PRISM Magazine Online - April 2000
A Compromising Situation

By Bruce Auster

Tech firms have won the battle to sell encryption software overseas, setting off law enforcement fears that the new rules will jeopardize national security.

The tactic is called "Brute Force." To prove that the U.S. government's standard for encryption canA Compromising Situation be broken, attackers overwhelm the code, using powerful computers to try every possible key until the one that unlocks the door is found and the message deciphered. The encryption standard was once thought to be uncrackable: there is just one correct key in 72 quadrillion possible combinations; checking them one key at a time without a computer would take 9 billion years. But it is invincible no longer. In fact, breaking the code has become a game; the challenge is not whether it can be done, but how fast. Last year's winner solved the puzzle in just 22 hours and 15 minutes.

So much for the cornerstone Washington wanted e-commerce to be built upon. The old code, known in the business as the 56-bit data encryption standard (DES), is no longer considered powerful enough to withstand a dedicated effort to crack it--a potentially fatal obstacle to the tech boom. But American companies were barred from marketing stronger encryption software overseas--doing so would jeopardize national security and hamstring law enforcement, officials argued. Barred until a few months ago, that is.

With the writing on the wall, the Clinton administration conceded defeat. In new rules published in January (but which will not be made final until a public comment period that will last through the spring), the administration lifted the ban on the retail sale of encryption products after review by the Commerce Department. Even the "source code," the computer code that creates the encryption software, can be exported. The only exceptions: there will be special reviews for sale of products to foreign governments. And the outright ban remains on any sale to nations on the State Department's terrorism list, including Cuba, Iran, Iraq, Libya, North Korea, Sudan, and Syria.

The floodgates are now open. There is simply no middle ground in the battle between business and government. On one side, Silicon Valley argues that it cannot compete internationally if barred from selling the strong encryption software that firms demand in global markets. A new advanced encryption standard, or AES, is considered unbeatable: A brute force attack would be far more difficult against the 128-bit code, which is billions of times stronger than the 56-bit version, experts say. There is also the "Triple DES" code: a series of three 56-bit codes that together equal a 168-bit standard, which is considered perhaps trillions of times more difficult to break.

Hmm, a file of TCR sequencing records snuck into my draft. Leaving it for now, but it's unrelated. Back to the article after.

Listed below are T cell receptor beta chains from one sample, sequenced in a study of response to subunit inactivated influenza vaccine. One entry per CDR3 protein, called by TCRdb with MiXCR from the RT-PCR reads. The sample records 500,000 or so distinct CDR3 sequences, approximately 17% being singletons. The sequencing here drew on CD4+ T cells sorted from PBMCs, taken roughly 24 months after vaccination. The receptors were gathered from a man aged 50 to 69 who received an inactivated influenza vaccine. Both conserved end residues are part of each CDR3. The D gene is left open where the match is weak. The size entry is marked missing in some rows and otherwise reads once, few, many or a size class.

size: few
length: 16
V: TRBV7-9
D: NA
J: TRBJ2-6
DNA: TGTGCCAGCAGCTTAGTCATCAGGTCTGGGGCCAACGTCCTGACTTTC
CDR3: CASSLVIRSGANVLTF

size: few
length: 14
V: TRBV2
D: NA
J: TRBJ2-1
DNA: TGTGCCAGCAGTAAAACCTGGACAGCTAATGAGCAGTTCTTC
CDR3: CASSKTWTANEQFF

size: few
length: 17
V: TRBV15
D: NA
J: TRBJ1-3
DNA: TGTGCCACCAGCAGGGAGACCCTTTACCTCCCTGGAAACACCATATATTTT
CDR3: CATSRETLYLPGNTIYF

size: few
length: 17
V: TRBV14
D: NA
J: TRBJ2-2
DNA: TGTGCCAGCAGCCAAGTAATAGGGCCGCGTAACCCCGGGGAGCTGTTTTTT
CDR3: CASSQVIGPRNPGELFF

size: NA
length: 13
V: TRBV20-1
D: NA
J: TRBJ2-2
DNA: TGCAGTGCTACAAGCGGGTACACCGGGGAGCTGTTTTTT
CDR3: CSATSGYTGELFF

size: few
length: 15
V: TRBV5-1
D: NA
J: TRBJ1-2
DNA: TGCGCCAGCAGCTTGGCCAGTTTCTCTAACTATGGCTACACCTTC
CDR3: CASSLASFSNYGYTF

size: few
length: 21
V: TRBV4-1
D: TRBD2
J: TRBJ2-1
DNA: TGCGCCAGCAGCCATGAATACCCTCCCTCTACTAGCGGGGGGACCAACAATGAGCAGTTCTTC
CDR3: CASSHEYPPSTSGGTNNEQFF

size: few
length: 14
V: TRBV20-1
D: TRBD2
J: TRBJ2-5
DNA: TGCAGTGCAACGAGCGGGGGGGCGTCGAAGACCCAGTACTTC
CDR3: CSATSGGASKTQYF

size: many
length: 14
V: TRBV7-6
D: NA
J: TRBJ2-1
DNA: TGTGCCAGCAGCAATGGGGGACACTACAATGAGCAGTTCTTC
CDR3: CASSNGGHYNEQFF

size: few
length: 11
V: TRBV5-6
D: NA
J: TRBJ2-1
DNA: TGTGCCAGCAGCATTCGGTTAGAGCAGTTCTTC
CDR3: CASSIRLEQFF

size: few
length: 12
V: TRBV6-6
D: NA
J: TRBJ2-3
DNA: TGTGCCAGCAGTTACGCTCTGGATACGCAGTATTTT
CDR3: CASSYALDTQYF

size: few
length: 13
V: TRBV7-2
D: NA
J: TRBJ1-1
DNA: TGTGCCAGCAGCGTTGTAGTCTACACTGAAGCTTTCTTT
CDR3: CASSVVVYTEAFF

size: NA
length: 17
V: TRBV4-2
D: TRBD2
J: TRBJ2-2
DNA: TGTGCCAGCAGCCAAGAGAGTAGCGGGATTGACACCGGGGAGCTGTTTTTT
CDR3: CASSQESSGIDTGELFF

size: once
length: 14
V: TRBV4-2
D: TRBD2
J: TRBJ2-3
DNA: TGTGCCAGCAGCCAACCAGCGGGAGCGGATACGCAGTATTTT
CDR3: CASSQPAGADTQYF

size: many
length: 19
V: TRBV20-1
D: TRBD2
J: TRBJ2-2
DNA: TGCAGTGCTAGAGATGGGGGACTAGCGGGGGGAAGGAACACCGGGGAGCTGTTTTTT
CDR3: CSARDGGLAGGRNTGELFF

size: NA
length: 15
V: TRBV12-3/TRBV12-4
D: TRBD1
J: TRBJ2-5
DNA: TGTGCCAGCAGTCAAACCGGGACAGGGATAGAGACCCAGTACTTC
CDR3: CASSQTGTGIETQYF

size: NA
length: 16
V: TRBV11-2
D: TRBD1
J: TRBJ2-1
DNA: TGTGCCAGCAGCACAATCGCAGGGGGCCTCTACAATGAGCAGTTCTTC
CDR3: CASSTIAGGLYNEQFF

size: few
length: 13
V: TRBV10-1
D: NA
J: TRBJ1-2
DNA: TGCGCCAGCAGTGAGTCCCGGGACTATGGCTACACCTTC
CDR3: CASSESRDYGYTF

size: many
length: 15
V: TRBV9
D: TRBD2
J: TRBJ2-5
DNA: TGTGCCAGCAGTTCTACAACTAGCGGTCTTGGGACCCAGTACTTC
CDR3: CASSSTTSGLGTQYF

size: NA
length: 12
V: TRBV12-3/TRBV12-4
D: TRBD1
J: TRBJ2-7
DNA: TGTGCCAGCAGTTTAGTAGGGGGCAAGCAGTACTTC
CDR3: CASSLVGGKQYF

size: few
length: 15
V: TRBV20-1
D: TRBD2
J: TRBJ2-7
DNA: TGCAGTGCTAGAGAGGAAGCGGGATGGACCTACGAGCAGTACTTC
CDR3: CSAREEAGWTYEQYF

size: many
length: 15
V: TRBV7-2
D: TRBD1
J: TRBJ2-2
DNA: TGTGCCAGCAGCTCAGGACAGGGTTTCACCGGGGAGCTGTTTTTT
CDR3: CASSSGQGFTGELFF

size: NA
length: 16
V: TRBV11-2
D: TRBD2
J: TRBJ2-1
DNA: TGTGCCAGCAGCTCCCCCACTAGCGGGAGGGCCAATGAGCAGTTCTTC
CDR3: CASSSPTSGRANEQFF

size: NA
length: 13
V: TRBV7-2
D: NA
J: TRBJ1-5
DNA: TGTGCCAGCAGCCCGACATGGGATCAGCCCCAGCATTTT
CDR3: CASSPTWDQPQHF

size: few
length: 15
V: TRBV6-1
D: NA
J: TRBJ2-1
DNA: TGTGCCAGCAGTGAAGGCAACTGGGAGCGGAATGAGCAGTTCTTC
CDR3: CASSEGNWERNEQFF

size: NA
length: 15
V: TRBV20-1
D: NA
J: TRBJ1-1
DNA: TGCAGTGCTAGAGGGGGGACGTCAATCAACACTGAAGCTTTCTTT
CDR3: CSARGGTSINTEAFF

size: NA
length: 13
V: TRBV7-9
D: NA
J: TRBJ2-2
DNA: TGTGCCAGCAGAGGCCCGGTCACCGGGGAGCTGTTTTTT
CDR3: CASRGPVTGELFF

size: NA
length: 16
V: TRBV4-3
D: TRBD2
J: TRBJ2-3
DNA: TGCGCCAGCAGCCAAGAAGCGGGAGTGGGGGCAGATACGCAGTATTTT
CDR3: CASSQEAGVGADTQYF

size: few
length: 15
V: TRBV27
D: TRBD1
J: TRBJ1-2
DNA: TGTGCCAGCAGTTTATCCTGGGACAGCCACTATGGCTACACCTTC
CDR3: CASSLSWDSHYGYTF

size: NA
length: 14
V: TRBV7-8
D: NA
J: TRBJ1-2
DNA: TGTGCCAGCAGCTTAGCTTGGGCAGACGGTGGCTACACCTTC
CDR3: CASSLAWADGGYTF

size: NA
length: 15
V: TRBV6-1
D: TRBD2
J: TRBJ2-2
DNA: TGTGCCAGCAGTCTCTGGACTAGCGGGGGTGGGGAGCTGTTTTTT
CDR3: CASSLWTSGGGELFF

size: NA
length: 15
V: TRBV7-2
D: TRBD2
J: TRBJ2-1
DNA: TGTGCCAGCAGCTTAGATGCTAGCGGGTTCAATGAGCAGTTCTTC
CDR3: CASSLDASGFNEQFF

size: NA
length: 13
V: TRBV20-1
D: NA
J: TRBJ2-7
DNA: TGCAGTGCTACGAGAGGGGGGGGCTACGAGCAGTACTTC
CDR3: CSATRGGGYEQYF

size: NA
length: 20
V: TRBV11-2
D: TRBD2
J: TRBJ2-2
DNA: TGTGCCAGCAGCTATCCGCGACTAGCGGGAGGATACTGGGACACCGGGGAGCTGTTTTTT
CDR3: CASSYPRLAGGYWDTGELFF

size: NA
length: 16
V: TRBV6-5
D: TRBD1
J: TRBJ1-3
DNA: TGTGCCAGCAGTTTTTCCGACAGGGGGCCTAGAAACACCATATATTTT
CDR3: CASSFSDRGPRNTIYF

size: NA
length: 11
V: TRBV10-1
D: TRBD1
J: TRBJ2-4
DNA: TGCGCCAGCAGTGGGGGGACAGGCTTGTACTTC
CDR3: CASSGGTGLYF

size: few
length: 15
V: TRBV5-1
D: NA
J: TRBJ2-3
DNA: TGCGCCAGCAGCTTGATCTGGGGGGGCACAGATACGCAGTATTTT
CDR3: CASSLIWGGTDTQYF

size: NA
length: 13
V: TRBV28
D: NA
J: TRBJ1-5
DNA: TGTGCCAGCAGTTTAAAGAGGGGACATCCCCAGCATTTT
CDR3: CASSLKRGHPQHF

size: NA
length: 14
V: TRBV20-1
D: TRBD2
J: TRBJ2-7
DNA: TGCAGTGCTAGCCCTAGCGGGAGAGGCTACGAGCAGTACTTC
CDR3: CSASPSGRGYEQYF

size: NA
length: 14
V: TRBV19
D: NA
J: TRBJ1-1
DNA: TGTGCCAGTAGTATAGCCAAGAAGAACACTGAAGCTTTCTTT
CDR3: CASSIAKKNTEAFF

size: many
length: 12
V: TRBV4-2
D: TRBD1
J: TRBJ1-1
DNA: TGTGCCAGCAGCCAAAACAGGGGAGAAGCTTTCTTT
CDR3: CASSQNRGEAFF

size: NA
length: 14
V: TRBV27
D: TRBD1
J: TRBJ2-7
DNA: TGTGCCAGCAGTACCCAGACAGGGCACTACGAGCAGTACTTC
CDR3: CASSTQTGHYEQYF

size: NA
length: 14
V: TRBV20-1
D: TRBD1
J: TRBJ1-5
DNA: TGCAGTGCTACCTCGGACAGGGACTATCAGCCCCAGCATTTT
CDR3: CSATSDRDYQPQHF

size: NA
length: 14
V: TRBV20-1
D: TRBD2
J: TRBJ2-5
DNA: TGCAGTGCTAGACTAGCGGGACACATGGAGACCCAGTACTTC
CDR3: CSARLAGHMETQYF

On the other side is the law enforcement community, which fears that criminals--domestic and foreign--will be able to plot their deeds secretly without fear of being found out. "Unless we can protect the ability to do electronic surveillance ordered by a court and [maintain an] export regime which does limit in great degree the amount of very strong encryption going into the wrong hands, we are going to face a situation where, from a law enforcement point of view, it will be very difficult to do our job," said Louis Freeh, the director of the Federal Bureau of Investigation, in testimony before Congress last year. "Lives will be lost, whether it's a building blown up because we can't read the plain text as to the time and location, or whether it's a kidnaping that we can't get the answer to or make a rescue because we don't know what's going on."

March of Technology

The entire debate may soon be moot, and law enforcement is losing. It was tough enough that powerful encryption software could be downloaded from the Internet and that foreign firms, particularly from Germany, were selling internationally--the U.S. rules notwithstanding. Then the firm RSA Data Security set out to prove that the 56-bit standard was outmoded, making headlines when it challenged all comers to break the code. "We are quickly reaching the time when anyone with a standard desktop PC can potentially pose a real threat to systems rely ing on such vulnerable security," said Jim Bidzos, president of the firm, after last year's winner was announced. "It has been widely known that 56-bit keys, such as those offered by the government's DES standard, offer only marginal protection against a committed adversary."

Within days of the administration's move, U.S. companies announced plans to introduce 128-bit encryption overseas. Netscape Communications, for example, will make its Communicator software available with the high-grade encryption in 23 languages. The company says that security remains the top concern for people conducting business over the Internet in Europe and Asia. In the days following the administration's announcement of the new rules, others joined Netscape, including NetFront, provider of the Trusted eMessaging service.

The White House insists the new rules will not hamper intelligence gathering and law enforcement. But it is difficult to see how the administration can make such assurances. The FBI, the National Security Agency, and other agencies have fought congressional efforts to ease export restrictions. Now, to put a good face on matters, Freeh and others are arguing that they will manage.

In reality, law enforcement is falling back to a second line of defense. They insist on being able to gain access, after getting a court order, to the plain text of messages suspected to be criminal. Privacy advocates are fighting to block the effort.

But for law enforcement officials, the provision is essential. "We need real-time capability," Freeh told Congress. "It doesn't do me any good to come back and report to you that ten years ago, we had on some tape, or in some electronic record that we seized, the exact plans to blow up a location. It was blown up. We didn't know about it, but we figured it out ten years later and we want to make the historical record correct. You don't want to hear that."